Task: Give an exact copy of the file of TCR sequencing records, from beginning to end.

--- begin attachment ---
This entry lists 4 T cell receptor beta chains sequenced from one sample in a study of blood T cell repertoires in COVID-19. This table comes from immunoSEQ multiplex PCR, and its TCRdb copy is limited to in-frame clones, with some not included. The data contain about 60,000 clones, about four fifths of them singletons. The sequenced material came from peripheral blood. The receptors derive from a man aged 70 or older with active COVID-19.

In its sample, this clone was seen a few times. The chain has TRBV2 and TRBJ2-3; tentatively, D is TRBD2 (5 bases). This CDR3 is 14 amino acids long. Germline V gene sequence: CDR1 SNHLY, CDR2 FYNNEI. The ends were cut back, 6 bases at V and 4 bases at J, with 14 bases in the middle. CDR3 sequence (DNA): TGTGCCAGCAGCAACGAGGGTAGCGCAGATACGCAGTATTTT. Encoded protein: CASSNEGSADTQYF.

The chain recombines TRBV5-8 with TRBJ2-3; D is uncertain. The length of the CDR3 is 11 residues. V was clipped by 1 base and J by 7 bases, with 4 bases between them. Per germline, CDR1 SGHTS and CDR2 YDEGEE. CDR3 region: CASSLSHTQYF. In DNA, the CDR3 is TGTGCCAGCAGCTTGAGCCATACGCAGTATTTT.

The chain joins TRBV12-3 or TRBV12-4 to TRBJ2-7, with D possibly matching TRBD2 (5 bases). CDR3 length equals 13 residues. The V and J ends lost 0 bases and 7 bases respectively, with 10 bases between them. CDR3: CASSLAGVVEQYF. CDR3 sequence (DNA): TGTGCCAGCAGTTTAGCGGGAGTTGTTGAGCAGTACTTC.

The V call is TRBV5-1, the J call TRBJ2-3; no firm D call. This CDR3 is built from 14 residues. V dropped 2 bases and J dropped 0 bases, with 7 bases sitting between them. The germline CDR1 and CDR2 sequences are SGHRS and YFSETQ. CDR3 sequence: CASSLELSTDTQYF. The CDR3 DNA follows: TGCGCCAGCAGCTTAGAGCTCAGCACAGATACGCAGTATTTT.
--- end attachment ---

This entry lists 4 T cell receptor beta chains sequenced from one sample in a study of blood T cell repertoires in COVID-19. This table comes from immunoSEQ multiplex PCR, and its TCRdb copy is limited to in-frame clones, with some not included. The data contain about 60,000 clones, about four fifths of them singletons. The sequenced material came from peripheral blood. The receptors derive from a man aged 70 or older with active COVID-19.

In its sample, this clone was seen a few times. The chain has TRBV2 and TRBJ2-3; tentatively, D is TRBD2 (5 bases). This CDR3 is 14 amino acids long. Germline V gene sequence: CDR1 SNHLY, CDR2 FYNNEI. The ends were cut back, 6 bases at V and 4 bases at J, with 14 bases in the middle. CDR3 sequence (DNA): TGTGCCAGCAGCAACGAGGGTAGCGCAGATACGCAGTATTTT. Encoded protein: CASSNEGSADTQYF.

The chain recombines TRBV5-8 with TRBJ2-3; D is uncertain. The length of the CDR3 is 11 residues. V was clipped by 1 base and J by 7 bases, with 4 bases between them. Per germline, CDR1 SGHTS and CDR2 YDEGEE. CDR3 region: CASSLSHTQYF. In DNA, the CDR3 is TGTGCCAGCAGCTTGAGCCATACGCAGTATTTT.

The chain joins TRBV12-3 or TRBV12-4 to TRBJ2-7, with D possibly matching TRBD2 (5 bases). CDR3 length equals 13 residues. The V and J ends lost 0 bases and 7 bases respectively, with 10 bases between them. CDR3: CASSLAGVVEQYF. CDR3 sequence (DNA): TGTGCCAGCAGTTTAGCGGGAGTTGTTGAGCAGTACTTC.

The V call is TRBV5-1, the J call TRBJ2-3; no firm D call. This CDR3 is built from 14 residues. V dropped 2 bases and J dropped 0 bases, with 7 bases sitting between them. The germline CDR1 and CDR2 sequences are SGHRS and YFSETQ. CDR3 sequence: CASSLELSTDTQYF. The CDR3 DNA follows: TGCGCCAGCAGCTTAGAGCTCAGCACAGATACGCAGTATTTT.